After two nights of impassioned and well-attended public hearings last week, locals against the proposed Jewish Home Lifecare building on West 97th Street are counting the weeks until a final environmental impact statement is released later this summer.
The May 7 and May 8 hearings—which were announced in March with the release of the draft environmental impact statement—gave politicians, heads of agencies and associated groups, and local residents the chance to voice concerns, ideas, and opinions about the proposed building.
Members of the public may send comments to the New York State Department of Health until May 19, after which community members will have to wait for the final environmental impact statement and a decision on whether or not the project will move forward.
Jewish Home Lifecare, a nursing home currently located on 106th Street, proposed building a 20-story replacement building on a parking lot on 97th Street in 2012 after an earlier plan to relocate to 100th Street fell through. Locals have vehemently opposed both plans—range from lead found in the parking lot to evacuation procedures in the building.
A variety of community members, ranging from kindergarteners at P.S. 163 to a 99-year-old resident, voiced their concerns about the impact of construction during the two nights of hearings. An overwhelming number of attendees called for the project to be canceled.
Athena Shapiro, a teacher at P.S. 163, brought a boombox onstage to simulate construction noise as she pretended to try to teach a class.
Gisele Sanchez brought her son, a pre-K student at P.S. 163, up to the microphone with her at the May 8 hearing.
“In September he will be learning to read and write and just starting to learn what education is,” she said. With the construction noise, “you couldn’t concentrate.”
Winifred Armstrong, a longtime resident of Park West Village, an apartment complex on 97th Street, was part of a group of Park West residents who organized a response opposing the project.
“The lot is the only open space on 97th Street between Columbus and Amsterdam Avenues,” Armstrong wrote in part of the group’s response. “Adding a nursing home, a 24 hour a day business, with its attendant constant medical, delivery, employee and residential entries/exits, portends serious change in the character of this vibrant, residential neighborhood.”
Local residents were also joined by elected city officials, many of whom have also been against the project.
Manhattan Borough President Gale Brewer, GS ’97, said that the draft environmental impact statement did not adequately address concerns about zoning compliance and construction pollution.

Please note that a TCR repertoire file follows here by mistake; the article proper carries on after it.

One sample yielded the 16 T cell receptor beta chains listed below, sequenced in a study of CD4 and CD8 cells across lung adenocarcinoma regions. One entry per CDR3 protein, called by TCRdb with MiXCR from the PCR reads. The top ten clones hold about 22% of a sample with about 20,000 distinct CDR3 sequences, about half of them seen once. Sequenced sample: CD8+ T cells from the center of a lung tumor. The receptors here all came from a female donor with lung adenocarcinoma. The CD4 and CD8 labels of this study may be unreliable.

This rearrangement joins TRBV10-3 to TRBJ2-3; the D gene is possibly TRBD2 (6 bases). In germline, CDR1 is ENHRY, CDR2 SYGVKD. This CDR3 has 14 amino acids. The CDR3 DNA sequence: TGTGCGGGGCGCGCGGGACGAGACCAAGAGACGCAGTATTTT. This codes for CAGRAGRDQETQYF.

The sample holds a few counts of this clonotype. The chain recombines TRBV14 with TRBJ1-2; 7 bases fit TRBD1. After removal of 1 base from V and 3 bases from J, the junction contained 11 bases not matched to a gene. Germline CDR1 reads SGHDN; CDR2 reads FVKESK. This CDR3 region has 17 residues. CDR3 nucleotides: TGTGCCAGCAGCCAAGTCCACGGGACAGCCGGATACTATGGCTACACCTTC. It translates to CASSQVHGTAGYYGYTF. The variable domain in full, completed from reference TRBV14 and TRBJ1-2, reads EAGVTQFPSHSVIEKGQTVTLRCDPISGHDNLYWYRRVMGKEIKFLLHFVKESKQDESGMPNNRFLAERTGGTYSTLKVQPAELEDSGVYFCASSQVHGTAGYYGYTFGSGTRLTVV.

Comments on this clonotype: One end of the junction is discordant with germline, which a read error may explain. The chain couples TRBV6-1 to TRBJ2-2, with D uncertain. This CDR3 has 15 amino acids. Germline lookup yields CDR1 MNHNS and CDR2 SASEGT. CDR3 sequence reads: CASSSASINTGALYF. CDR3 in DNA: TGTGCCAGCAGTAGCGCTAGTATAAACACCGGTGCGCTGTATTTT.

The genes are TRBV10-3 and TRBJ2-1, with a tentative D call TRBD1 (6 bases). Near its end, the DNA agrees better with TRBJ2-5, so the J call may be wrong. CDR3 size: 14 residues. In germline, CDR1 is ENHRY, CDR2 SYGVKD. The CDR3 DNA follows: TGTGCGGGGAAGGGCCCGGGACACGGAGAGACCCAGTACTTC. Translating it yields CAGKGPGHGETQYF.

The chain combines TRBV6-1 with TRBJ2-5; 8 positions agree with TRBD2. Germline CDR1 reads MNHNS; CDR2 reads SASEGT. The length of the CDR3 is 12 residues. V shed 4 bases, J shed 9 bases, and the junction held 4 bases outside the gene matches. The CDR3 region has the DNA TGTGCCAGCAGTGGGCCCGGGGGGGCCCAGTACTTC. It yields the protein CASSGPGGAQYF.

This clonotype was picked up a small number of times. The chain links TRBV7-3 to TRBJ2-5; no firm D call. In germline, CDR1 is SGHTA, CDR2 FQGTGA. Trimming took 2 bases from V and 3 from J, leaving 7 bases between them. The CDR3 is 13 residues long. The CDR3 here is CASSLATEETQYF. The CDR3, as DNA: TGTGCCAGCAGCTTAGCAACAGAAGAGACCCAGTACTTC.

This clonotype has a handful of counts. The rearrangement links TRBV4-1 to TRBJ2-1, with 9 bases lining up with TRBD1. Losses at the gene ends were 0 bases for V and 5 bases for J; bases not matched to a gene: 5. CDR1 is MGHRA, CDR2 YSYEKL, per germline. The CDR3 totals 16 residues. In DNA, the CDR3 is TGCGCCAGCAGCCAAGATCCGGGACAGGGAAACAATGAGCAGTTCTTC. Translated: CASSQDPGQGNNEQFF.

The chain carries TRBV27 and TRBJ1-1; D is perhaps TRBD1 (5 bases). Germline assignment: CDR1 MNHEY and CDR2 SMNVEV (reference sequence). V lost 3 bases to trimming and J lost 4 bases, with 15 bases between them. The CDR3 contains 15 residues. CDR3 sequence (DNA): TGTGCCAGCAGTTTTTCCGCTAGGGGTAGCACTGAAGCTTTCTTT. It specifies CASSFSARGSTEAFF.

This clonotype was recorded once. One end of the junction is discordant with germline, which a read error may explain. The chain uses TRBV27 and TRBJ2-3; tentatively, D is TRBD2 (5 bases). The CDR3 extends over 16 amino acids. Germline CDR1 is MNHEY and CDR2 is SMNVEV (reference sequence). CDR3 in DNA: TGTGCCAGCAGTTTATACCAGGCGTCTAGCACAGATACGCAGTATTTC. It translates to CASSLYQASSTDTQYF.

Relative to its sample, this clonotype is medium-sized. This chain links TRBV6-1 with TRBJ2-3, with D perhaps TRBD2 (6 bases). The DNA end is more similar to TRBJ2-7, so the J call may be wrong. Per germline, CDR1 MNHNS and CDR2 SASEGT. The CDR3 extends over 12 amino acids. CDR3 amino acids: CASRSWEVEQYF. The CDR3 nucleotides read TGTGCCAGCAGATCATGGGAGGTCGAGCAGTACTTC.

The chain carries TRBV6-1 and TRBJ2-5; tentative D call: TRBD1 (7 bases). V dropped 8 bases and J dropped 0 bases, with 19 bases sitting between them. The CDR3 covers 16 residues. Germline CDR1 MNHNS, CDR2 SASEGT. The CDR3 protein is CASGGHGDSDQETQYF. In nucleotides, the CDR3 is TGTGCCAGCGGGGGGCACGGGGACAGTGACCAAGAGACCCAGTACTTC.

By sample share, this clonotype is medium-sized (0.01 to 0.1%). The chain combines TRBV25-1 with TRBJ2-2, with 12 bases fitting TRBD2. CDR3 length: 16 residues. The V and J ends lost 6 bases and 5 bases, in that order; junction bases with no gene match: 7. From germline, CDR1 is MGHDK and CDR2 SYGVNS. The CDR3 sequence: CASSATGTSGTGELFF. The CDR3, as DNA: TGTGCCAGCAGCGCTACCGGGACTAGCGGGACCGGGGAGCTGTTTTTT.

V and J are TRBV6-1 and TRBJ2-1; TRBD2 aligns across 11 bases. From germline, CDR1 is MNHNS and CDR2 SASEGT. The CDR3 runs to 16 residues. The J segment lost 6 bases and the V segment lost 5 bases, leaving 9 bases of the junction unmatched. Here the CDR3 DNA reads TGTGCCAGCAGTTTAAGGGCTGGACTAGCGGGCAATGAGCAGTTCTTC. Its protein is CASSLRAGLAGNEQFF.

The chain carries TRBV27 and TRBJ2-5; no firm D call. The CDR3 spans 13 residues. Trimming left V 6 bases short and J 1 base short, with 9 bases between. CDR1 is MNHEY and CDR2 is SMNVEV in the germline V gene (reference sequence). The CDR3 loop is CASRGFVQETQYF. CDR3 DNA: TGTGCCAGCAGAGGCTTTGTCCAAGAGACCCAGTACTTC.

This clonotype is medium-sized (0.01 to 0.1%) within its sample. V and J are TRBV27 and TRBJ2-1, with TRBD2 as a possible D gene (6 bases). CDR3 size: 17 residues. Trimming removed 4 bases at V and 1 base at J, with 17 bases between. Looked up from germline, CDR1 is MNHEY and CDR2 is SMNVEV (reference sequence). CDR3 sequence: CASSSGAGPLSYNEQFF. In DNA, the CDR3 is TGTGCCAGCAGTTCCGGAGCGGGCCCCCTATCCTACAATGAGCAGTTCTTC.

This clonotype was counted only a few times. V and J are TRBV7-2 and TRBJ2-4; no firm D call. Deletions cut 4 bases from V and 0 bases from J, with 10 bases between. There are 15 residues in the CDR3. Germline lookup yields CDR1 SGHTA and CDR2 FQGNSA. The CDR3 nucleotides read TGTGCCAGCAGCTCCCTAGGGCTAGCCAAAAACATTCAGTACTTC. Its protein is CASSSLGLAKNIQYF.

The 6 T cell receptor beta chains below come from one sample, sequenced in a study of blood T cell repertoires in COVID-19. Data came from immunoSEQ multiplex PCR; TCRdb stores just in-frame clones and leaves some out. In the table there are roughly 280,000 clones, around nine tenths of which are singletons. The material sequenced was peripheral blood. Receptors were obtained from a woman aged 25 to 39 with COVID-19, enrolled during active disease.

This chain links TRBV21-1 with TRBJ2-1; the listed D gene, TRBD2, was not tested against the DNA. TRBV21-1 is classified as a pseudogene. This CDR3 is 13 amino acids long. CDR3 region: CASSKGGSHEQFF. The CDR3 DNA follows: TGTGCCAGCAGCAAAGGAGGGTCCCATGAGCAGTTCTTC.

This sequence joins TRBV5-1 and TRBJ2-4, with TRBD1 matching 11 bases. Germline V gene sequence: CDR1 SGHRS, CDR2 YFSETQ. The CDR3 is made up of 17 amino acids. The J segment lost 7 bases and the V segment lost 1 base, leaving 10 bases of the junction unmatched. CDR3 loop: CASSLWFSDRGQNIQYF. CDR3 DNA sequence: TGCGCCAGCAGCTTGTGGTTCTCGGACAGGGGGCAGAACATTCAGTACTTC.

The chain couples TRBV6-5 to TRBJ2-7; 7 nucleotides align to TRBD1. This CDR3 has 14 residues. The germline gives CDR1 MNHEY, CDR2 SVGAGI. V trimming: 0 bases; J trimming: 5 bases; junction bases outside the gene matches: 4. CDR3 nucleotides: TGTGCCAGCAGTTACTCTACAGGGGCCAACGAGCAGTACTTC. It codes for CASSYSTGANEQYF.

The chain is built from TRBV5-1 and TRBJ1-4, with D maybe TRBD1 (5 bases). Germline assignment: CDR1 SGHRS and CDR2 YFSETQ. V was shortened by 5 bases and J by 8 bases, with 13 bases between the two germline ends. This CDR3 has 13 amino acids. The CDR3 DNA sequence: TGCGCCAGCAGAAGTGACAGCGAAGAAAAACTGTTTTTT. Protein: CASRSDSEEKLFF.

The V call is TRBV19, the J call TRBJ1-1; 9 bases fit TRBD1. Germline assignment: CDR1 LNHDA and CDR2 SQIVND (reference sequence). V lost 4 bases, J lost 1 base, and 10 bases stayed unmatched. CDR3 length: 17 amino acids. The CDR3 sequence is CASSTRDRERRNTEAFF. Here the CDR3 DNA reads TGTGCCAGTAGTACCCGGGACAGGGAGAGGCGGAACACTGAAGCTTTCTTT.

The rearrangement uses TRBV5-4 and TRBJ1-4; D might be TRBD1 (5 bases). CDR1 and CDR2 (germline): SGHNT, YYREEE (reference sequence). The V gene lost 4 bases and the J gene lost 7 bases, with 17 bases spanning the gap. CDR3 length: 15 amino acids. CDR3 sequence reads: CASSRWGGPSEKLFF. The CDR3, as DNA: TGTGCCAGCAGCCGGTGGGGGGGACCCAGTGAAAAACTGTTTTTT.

“If JHL had chosen to remain at its current location, we wouldn’t be having this discussion today,” Brewer said during the May 7 meeting. “However, since the institution wants to move, we must ensure that this is done in a responsible manner that fully analyzes the impact of such a facility, the needs of its target population, and the needs of the community in which it will be sited.”
State Assembly member Daniel O’Donnell, who attended the May 8 meeting, also sent a letter to New York State Department of Environmental Conservation Commissioner Joseph Martens on May 1 outlining his concerns about the project.
“The construction is planned … in a lot that is known to contain lead and other toxic materials, many of which would inevitably become airborne and potentially damaging to my constituents’ health during construction,” part of the letter said.
Still, JHL developers said that the benefits of the new building ultimately merit construction moving forward.
Scott Brown, director of marketing and business development at the Green House Project, an alternative nursing home organization on which the new JHL building is based, said that the new building is consistent with a sustainable model of nursing care.
“What we’re talking about here is not just a new building—Jewish Home is fundamentally changing what nursing care will be looking like in an urban setting,” Brown said. “I have no doubt this project will be completed in the safest, most responsible manner.”
Correction: An earlier version of this story stated that toxins were found in the parking lot's asphalt. Lead was actually found in the parking lot. Spectator regrets the error.